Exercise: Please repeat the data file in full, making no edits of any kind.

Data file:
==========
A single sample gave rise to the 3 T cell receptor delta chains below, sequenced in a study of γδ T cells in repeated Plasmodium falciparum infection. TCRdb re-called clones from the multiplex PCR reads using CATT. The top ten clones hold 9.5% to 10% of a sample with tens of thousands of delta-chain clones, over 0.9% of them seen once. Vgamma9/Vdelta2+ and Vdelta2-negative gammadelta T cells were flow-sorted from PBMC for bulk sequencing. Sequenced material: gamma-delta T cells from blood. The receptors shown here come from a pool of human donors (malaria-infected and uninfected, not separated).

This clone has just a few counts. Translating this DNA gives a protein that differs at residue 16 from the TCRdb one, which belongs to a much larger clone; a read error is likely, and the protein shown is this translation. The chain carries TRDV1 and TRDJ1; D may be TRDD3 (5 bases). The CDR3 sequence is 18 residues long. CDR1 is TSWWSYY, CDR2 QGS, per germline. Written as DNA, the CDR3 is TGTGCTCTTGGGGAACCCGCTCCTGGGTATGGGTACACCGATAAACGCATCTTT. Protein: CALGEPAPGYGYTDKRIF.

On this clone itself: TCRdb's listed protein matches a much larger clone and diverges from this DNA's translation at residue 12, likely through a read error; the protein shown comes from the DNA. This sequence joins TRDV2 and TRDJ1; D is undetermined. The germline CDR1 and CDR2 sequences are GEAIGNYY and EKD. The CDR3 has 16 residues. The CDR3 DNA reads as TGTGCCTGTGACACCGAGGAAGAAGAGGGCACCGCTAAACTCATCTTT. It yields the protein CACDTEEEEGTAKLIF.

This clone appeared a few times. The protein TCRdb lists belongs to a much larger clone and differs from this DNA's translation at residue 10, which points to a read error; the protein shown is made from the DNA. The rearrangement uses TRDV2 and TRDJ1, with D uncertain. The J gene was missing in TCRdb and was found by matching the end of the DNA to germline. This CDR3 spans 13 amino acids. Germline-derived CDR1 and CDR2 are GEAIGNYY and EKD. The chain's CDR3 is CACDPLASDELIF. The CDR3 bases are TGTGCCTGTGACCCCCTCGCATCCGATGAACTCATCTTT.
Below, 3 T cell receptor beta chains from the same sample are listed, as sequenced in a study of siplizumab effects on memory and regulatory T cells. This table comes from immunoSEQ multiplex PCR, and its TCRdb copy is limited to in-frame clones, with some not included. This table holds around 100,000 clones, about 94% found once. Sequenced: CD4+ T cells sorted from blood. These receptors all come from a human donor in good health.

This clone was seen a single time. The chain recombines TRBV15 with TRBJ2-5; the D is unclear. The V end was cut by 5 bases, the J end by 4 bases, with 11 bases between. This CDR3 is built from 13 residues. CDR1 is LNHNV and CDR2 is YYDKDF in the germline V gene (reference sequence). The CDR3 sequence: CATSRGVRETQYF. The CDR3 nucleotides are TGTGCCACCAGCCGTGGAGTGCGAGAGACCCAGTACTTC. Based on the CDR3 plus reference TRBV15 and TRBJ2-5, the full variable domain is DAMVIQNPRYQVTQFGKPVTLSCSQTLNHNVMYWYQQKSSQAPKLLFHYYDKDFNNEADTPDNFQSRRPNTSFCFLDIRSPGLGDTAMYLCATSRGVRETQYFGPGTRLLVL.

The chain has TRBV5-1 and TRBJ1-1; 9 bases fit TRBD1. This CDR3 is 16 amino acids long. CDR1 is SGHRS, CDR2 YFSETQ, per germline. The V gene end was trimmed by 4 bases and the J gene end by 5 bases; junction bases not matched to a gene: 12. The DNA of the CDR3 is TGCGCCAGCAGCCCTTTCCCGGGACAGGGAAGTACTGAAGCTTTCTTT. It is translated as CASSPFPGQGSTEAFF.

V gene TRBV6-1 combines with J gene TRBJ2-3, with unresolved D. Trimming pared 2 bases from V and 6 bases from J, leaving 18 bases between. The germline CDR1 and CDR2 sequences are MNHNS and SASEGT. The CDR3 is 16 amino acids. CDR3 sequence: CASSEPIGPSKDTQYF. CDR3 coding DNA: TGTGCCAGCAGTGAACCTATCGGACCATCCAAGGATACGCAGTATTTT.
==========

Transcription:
A single sample gave rise to the 3 T cell receptor delta chains below, sequenced in a study of γδ T cells in repeated Plasmodium falciparum infection. TCRdb re-called clones from the multiplex PCR reads using CATT. The top ten clones hold 9.5% to 10% of a sample with tens of thousands of delta-chain clones, over 0.9% of them seen once. Vgamma9/Vdelta2+ and Vdelta2-negative gammadelta T cells were flow-sorted from PBMC for bulk sequencing. Sequenced material: gamma-delta T cells from blood. The receptors shown here come from a pool of human donors (malaria-infected and uninfected, not separated).

This clone has just a few counts. Translating this DNA gives a protein that differs at residue 16 from the TCRdb one, which belongs to a much larger clone; a read error is likely, and the protein shown is this translation. The chain carries TRDV1 and TRDJ1; D may be TRDD3 (5 bases). The CDR3 sequence is 18 residues long. CDR1 is TSWWSYY, CDR2 QGS, per germline. Written as DNA, the CDR3 is TGTGCTCTTGGGGAACCCGCTCCTGGGTATGGGTACACCGATAAACGCATCTTT. Protein: CALGEPAPGYGYTDKRIF.

On this clone itself: TCRdb's listed protein matches a much larger clone and diverges from this DNA's translation at residue 12, likely through a read error; the protein shown comes from the DNA. This sequence joins TRDV2 and TRDJ1; D is undetermined. The germline CDR1 and CDR2 sequences are GEAIGNYY and EKD. The CDR3 has 16 residues. The CDR3 DNA reads as TGTGCCTGTGACACCGAGGAAGAAGAGGGCACCGCTAAACTCATCTTT. It yields the protein CACDTEEEEGTAKLIF.

This clone appeared a few times. The protein TCRdb lists belongs to a much larger clone and differs from this DNA's translation at residue 10, which points to a read error; the protein shown is made from the DNA. The rearrangement uses TRDV2 and TRDJ1, with D uncertain. The J gene was missing in TCRdb and was found by matching the end of the DNA to germline. This CDR3 spans 13 amino acids. Germline-derived CDR1 and CDR2 are GEAIGNYY and EKD. The chain's CDR3 is CACDPLASDELIF. The CDR3 bases are TGTGCCTGTGACCCCCTCGCATCCGATGAACTCATCTTT.
Below, 3 T cell receptor beta chains from the same sample are listed, as sequenced in a study of siplizumab effects on memory and regulatory T cells. This table comes from immunoSEQ multiplex PCR, and its TCRdb copy is limited to in-frame clones, with some not included. This table holds around 100,000 clones, about 94% found once. Sequenced: CD4+ T cells sorted from blood. These receptors all come from a human donor in good health.

This clone was seen a single time. The chain recombines TRBV15 with TRBJ2-5; the D is unclear. The V end was cut by 5 bases, the J end by 4 bases, with 11 bases between. This CDR3 is built from 13 residues. CDR1 is LNHNV and CDR2 is YYDKDF in the germline V gene (reference sequence). The CDR3 sequence: CATSRGVRETQYF. The CDR3 nucleotides are TGTGCCACCAGCCGTGGAGTGCGAGAGACCCAGTACTTC. Based on the CDR3 plus reference TRBV15 and TRBJ2-5, the full variable domain is DAMVIQNPRYQVTQFGKPVTLSCSQTLNHNVMYWYQQKSSQAPKLLFHYYDKDFNNEADTPDNFQSRRPNTSFCFLDIRSPGLGDTAMYLCATSRGVRETQYFGPGTRLLVL.

The chain has TRBV5-1 and TRBJ1-1; 9 bases fit TRBD1. This CDR3 is 16 amino acids long. CDR1 is SGHRS, CDR2 YFSETQ, per germline. The V gene end was trimmed by 4 bases and the J gene end by 5 bases; junction bases not matched to a gene: 12. The DNA of the CDR3 is TGCGCCAGCAGCCCTTTCCCGGGACAGGGAAGTACTGAAGCTTTCTTT. It is translated as CASSPFPGQGSTEAFF.

V gene TRBV6-1 combines with J gene TRBJ2-3, with unresolved D. Trimming pared 2 bases from V and 6 bases from J, leaving 18 bases between. The germline CDR1 and CDR2 sequences are MNHNS and SASEGT. The CDR3 is 16 amino acids. CDR3 sequence: CASSEPIGPSKDTQYF. CDR3 coding DNA: TGTGCCAGCAGTGAACCTATCGGACCATCCAAGGATACGCAGTATTTT.